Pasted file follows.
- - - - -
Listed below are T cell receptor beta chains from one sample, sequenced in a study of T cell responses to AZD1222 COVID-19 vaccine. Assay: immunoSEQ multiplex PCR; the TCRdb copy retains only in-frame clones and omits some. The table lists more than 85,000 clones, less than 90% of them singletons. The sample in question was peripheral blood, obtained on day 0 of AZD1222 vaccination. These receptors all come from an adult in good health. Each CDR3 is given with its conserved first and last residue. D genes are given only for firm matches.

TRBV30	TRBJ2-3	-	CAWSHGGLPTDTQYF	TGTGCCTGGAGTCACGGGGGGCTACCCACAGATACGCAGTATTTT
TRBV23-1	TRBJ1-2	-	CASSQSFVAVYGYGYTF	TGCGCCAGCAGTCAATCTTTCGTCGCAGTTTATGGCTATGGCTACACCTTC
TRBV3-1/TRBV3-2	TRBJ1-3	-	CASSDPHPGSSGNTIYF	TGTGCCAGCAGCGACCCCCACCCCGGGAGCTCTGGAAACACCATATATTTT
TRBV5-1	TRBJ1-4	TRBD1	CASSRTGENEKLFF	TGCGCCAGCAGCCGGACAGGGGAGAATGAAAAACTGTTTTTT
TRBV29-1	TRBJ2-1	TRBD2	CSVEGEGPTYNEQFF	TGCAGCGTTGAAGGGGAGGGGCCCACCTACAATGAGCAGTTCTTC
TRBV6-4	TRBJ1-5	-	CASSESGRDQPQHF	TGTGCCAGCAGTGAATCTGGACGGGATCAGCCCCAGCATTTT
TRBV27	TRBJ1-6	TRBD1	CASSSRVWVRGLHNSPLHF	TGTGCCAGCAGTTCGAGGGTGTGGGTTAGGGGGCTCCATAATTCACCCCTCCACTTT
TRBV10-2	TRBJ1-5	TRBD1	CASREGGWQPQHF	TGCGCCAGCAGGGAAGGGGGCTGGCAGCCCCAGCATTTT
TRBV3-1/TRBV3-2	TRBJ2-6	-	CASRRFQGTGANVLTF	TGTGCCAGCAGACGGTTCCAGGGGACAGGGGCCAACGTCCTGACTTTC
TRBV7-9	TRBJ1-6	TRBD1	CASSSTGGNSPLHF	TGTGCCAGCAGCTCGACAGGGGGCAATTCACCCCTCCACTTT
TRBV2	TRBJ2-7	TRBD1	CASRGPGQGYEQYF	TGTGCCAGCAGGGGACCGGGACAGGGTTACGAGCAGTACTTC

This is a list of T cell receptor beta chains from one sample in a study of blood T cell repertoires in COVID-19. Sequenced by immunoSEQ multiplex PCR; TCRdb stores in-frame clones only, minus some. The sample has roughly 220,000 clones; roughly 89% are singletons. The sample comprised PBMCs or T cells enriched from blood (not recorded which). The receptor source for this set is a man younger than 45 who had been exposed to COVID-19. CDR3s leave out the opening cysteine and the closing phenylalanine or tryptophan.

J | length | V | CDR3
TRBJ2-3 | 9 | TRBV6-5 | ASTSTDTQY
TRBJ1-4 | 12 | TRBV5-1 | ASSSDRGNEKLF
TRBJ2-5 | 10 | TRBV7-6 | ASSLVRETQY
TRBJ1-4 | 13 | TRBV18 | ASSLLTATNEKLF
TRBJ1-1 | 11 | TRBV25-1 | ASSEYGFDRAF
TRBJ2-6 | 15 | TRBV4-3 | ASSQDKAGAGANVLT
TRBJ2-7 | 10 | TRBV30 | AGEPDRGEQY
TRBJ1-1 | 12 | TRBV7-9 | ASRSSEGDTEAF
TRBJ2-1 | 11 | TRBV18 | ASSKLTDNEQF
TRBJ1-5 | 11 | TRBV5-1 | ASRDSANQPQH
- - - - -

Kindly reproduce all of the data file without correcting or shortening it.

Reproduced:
Listed below are T cell receptor beta chains from one sample, sequenced in a study of T cell responses to AZD1222 COVID-19 vaccine. Assay: immunoSEQ multiplex PCR; the TCRdb copy retains only in-frame clones and omits some. The table lists more than 85,000 clones, less than 90% of them singletons. The sample in question was peripheral blood, obtained on day 0 of AZD1222 vaccination. These receptors all come from an adult in good health. Each CDR3 is given with its conserved first and last residue. D genes are given only for firm matches.

TRBV30	TRBJ2-3	-	CAWSHGGLPTDTQYF	TGTGCCTGGAGTCACGGGGGGCTACCCACAGATACGCAGTATTTT
TRBV23-1	TRBJ1-2	-	CASSQSFVAVYGYGYTF	TGCGCCAGCAGTCAATCTTTCGTCGCAGTTTATGGCTATGGCTACACCTTC
TRBV3-1/TRBV3-2	TRBJ1-3	-	CASSDPHPGSSGNTIYF	TGTGCCAGCAGCGACCCCCACCCCGGGAGCTCTGGAAACACCATATATTTT
TRBV5-1	TRBJ1-4	TRBD1	CASSRTGENEKLFF	TGCGCCAGCAGCCGGACAGGGGAGAATGAAAAACTGTTTTTT
TRBV29-1	TRBJ2-1	TRBD2	CSVEGEGPTYNEQFF	TGCAGCGTTGAAGGGGAGGGGCCCACCTACAATGAGCAGTTCTTC
TRBV6-4	TRBJ1-5	-	CASSESGRDQPQHF	TGTGCCAGCAGTGAATCTGGACGGGATCAGCCCCAGCATTTT
TRBV27	TRBJ1-6	TRBD1	CASSSRVWVRGLHNSPLHF	TGTGCCAGCAGTTCGAGGGTGTGGGTTAGGGGGCTCCATAATTCACCCCTCCACTTT
TRBV10-2	TRBJ1-5	TRBD1	CASREGGWQPQHF	TGCGCCAGCAGGGAAGGGGGCTGGCAGCCCCAGCATTTT
TRBV3-1/TRBV3-2	TRBJ2-6	-	CASRRFQGTGANVLTF	TGTGCCAGCAGACGGTTCCAGGGGACAGGGGCCAACGTCCTGACTTTC
TRBV7-9	TRBJ1-6	TRBD1	CASSSTGGNSPLHF	TGTGCCAGCAGCTCGACAGGGGGCAATTCACCCCTCCACTTT
TRBV2	TRBJ2-7	TRBD1	CASRGPGQGYEQYF	TGTGCCAGCAGGGGACCGGGACAGGGTTACGAGCAGTACTTC

This is a list of T cell receptor beta chains from one sample in a study of blood T cell repertoires in COVID-19. Sequenced by immunoSEQ multiplex PCR; TCRdb stores in-frame clones only, minus some. The sample has roughly 220,000 clones; roughly 89% are singletons. The sample comprised PBMCs or T cells enriched from blood (not recorded which). The receptor source for this set is a man younger than 45 who had been exposed to COVID-19. CDR3s leave out the opening cysteine and the closing phenylalanine or tryptophan.

J | length | V | CDR3
TRBJ2-3 | 9 | TRBV6-5 | ASTSTDTQY
TRBJ1-4 | 12 | TRBV5-1 | ASSSDRGNEKLF
TRBJ2-5 | 10 | TRBV7-6 | ASSLVRETQY
TRBJ1-4 | 13 | TRBV18 | ASSLLTATNEKLF
TRBJ1-1 | 11 | TRBV25-1 | ASSEYGFDRAF
TRBJ2-6 | 15 | TRBV4-3 | ASSQDKAGAGANVLT
TRBJ2-7 | 10 | TRBV30 | AGEPDRGEQY
TRBJ1-1 | 12 | TRBV7-9 | ASRSSEGDTEAF
TRBJ2-1 | 11 | TRBV18 | ASSKLTDNEQF
TRBJ1-5 | 11 | TRBV5-1 | ASRDSANQPQH